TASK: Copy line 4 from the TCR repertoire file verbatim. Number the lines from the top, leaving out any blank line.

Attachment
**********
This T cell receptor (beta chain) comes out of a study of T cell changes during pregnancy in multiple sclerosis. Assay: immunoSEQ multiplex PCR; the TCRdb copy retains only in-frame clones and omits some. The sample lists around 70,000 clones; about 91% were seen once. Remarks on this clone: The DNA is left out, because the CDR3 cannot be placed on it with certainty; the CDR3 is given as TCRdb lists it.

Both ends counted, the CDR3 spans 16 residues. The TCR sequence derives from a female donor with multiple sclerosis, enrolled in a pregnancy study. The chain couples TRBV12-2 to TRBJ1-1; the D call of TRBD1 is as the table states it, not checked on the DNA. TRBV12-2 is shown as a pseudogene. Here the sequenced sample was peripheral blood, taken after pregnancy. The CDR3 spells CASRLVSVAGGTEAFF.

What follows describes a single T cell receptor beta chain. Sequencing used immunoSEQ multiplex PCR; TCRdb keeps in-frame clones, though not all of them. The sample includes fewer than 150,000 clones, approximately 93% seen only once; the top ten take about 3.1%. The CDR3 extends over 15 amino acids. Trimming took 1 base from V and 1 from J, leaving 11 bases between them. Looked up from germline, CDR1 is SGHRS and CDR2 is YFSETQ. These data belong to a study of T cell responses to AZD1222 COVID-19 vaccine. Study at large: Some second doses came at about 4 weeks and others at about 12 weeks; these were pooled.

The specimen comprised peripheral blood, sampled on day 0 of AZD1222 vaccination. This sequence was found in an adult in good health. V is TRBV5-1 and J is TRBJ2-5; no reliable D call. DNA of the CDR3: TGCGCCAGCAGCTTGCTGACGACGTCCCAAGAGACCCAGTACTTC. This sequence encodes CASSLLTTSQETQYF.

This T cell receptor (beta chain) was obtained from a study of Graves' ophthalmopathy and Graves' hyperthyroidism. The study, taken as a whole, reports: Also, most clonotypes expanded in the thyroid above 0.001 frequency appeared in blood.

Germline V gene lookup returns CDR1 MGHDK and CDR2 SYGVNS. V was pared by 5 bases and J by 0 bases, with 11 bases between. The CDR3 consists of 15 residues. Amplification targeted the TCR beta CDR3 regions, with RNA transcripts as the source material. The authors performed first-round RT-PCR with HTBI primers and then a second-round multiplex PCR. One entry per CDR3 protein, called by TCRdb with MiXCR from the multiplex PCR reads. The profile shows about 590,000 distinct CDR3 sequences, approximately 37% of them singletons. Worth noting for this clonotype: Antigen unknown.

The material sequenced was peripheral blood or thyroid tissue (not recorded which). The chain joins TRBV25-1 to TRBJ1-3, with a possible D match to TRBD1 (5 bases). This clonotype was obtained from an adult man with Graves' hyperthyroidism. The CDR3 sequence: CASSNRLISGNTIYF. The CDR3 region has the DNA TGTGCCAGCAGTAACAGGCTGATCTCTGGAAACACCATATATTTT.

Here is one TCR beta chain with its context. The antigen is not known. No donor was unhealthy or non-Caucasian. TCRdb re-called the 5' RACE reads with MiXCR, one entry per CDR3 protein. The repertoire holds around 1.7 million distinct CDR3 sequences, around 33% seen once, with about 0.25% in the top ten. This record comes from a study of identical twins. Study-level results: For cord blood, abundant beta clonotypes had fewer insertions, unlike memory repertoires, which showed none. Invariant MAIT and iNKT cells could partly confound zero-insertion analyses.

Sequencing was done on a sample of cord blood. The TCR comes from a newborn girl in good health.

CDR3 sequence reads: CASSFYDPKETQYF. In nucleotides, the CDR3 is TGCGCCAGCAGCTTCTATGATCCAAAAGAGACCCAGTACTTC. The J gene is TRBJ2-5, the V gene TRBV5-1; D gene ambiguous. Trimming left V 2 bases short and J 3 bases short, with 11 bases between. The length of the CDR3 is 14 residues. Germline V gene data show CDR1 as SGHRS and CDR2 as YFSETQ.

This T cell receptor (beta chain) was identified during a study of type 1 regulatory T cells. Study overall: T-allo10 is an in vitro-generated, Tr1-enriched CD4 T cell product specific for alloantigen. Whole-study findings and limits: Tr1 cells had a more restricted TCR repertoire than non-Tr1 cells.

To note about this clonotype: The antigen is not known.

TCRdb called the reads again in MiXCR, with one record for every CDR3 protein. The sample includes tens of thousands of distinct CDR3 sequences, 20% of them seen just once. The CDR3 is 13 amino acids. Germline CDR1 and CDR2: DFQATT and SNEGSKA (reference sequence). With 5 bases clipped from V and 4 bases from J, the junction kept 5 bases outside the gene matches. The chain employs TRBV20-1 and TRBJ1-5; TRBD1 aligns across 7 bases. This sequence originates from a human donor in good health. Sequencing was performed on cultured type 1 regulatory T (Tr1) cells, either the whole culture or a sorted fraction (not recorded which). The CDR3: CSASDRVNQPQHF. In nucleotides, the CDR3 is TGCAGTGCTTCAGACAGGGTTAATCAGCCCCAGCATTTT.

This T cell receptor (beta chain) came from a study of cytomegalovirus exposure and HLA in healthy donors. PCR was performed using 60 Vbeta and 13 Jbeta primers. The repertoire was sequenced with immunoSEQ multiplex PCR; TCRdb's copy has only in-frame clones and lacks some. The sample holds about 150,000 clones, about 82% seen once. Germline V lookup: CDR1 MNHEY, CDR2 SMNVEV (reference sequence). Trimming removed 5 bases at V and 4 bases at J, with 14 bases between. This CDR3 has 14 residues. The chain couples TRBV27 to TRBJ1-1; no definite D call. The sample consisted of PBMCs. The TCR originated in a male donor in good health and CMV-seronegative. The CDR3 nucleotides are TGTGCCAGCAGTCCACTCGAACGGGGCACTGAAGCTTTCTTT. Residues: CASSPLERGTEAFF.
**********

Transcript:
The specimen comprised peripheral blood, sampled on day 0 of AZD1222 vaccination. This sequence was found in an adult in good health. V is TRBV5-1 and J is TRBJ2-5; no reliable D call. DNA of the CDR3: TGCGCCAGCAGCTTGCTGACGACGTCCCAAGAGACCCAGTACTTC. This sequence encodes CASSLLTTSQETQYF.